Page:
[Context & motivation:] System behavior is often expressed by causal relations in requirements (e.g., If event 1, then event 2). Automatically extracting this embedded causal knowledge supports not only reasoning about requirements dependencies, but also various automated engineering tasks such as seamless derivation of test cases. However, causality extraction from natural language (NL) is still an open research challenge as existing approaches fail to extract causality with reasonable performance. [Question/problem:] We understand causality extraction from requirements as a two-step problem: First, we need to detect if requirements have causal properties or not. Second, we need to understand and extract their causal relations. At present, though, we lack knowledge about the form and complexity of causality in requirements, which is necessary to develop a suitable approach addressing these two problems. [Principal ideas/results:] We conduct an exploratory case study with 14,983 sentences from 53 requirements documents originating from 18 different domains and shed light on the form and complexity of causality in requirements. Based on our findings, we develop a tool-supported approach for causality detection (CiRA, standing for Causality in Requirement Artifacts). This constitutes a first step towards causality extraction from NL requirements. [Contribution:] We report on a case study and the resulting tool-supported approach for causality detection in requirements. Our case study corroborates, among other things, that causality is, in fact, a widely used linguistic pattern to describe system behavior, as about a third of the analyzed sentences are causal. We further demonstrate that our tool CiRA achieves a macro-F 1 score of 82% on real word data and that it outperforms related approaches with an average gain of 11.06% in macro-Recall and 11.43% in macro-Precision. Finally, we disclose our open data sets as well as our tool to foster the discourse on the automatic detection of causality in the RE community. © 2021, Springer Nature Switzerland AG.

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  • 12.
    Fischbach, Jannik
    et al.
    Netlight Consulting GmbH, DEU.
    Frattini, Julian
    Blekinge Institute of Technology, Faculty of Computing, Department of Software Engineering.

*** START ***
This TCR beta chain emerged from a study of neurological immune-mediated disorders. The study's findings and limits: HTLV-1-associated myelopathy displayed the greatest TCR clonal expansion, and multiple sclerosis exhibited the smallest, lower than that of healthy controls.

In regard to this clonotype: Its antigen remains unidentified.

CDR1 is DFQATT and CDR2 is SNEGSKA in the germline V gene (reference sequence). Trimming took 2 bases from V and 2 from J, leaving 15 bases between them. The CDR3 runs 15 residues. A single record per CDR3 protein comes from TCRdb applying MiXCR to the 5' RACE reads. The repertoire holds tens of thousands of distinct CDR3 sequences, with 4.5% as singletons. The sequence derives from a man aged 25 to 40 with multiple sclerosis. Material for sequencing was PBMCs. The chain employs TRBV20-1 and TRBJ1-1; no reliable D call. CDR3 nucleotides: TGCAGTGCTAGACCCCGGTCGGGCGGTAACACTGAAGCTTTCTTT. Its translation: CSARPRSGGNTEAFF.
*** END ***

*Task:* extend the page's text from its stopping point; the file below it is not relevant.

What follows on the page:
Vogelsang, Andreas
    University of Cologne, DEU.
    Mendez, Daniel
    Blekinge Institute of Technology, Faculty of Computing, Department of Software Engineering.
    Unterkalmsteiner, Michael
    Blekinge Institute of Technology, Faculty of Computing, Department of Software Engineering.
    Wehrle, Andreas
    Allianz Deutschland AG, DEU.
    Henao, Pablo Restrepo
    Netlight Consulting GmbH, DEU.
    Yousefi, Parisa
    Ericsson, SWE.
    Juricic, Tedi
    Ericsson, SWE.
    Radduenz, Jeannette
    Allianz Deutschland AG, DEU.
    Wiecher, Carsten
    Leopold Kostal GmbH & Co. KG, DEU.
    Automatic creation of acceptance tests by extracting conditionals from requirements: NLP approach and case study2023In: Journal of Systems and Software, ISSN 0164-1212, E-ISSN 1873-1228, Vol. 197, article id 111549Article in journal (Refereed)
    Abstract [en]

    Acceptance testing is crucial to determine whether a system fulfills end-user requirements. However, the creation of acceptance tests is a laborious task entailing two major challenges: (1) practitioners need to determine the right set of test cases that fully covers a requirement, and (2) they need to create test cases manually due to insufficient tool support. Existing approaches for automatically deriving test cases require semi-formal or even formal notations of requirements, though unrestricted natural language is prevalent in practice. In this paper, we present our tool-supported approach CiRA (Conditionals in Requirements Artifacts) capable of creating the minimal set of required test cases from conditional statements in informal requirements. We demonstrate the feasibility of CiRA in a case study with three industry partners. In our study, out of 578 manually created test cases, 71.8% can be generated automatically. Additionally, CiRA discovered 80 relevant test cases that were missed in manual test case design. CiRA is publicly available at www.cira.bth.se/demo/. © 2022

  • 13.
    Fischbach, Jannik
    et al.
    Qualicen GmbH, DEU.
    Springer, Tobias
    Technical University of Munich, DEU.
    Frattini, Julian
    Blekinge Institute of Technology, Faculty of Computing, Department of Software Engineering.
    Femmer, Henning
    Qualicen GmbH, DEU.
    Vogelsang, Andreas
    University of Cologne, DEU.
    Mendez, Daniel
    Blekinge Institute of Technology, Faculty of Computing, Department of Software Engineering.
    Fine-Grained Causality Extraction from Natural Language Requirements Using Recursive Neural Tensor Networks2021In: Proceedings of the IEEE International Conference on Requirements Engineering / [ed] Yue T., Mirakhorli M., IEEE Computer Society , 2021, p. 60-69Conference paper (Refereed)
    Abstract [en]

    [Context:] Causal relations (e.g., If A, then B) are prevalent in functional requirements. For various applications of AI4RE, e.g., the automatic derivation of suitable test cases from requirements, automatically extracting such causal statements are a basic necessity. [Problem:] We lack an approach that is able to extract causal relations from natural language requirements in fine-grained form. Specifically, existing approaches do not consider the combinatorics between causes and effects. They also do not allow to split causes and effects into more granular text fragments (e.g., variable and condition), making the extracted relations unsuitable for automatic test case derivation. [Objective Contributions:] We address this research gap and make the following contributions: First, we present the Causality Treebank, which is the first corpus of fully labeled binary parse trees representing the composition of 1,571 causal requirements. Second, we propose a fine-grained causality extractor based on Recursive Neural Tensor Networks. Our approach is capable of recovering the composition of causal statements written in natural language and achieves a F1 score of 74% in the evaluation on the Causality Treebank. Third, we disclose our open data sets as well as our code to foster the discourse on the automatic extraction of causality in the RE community. © 2021 IEEE.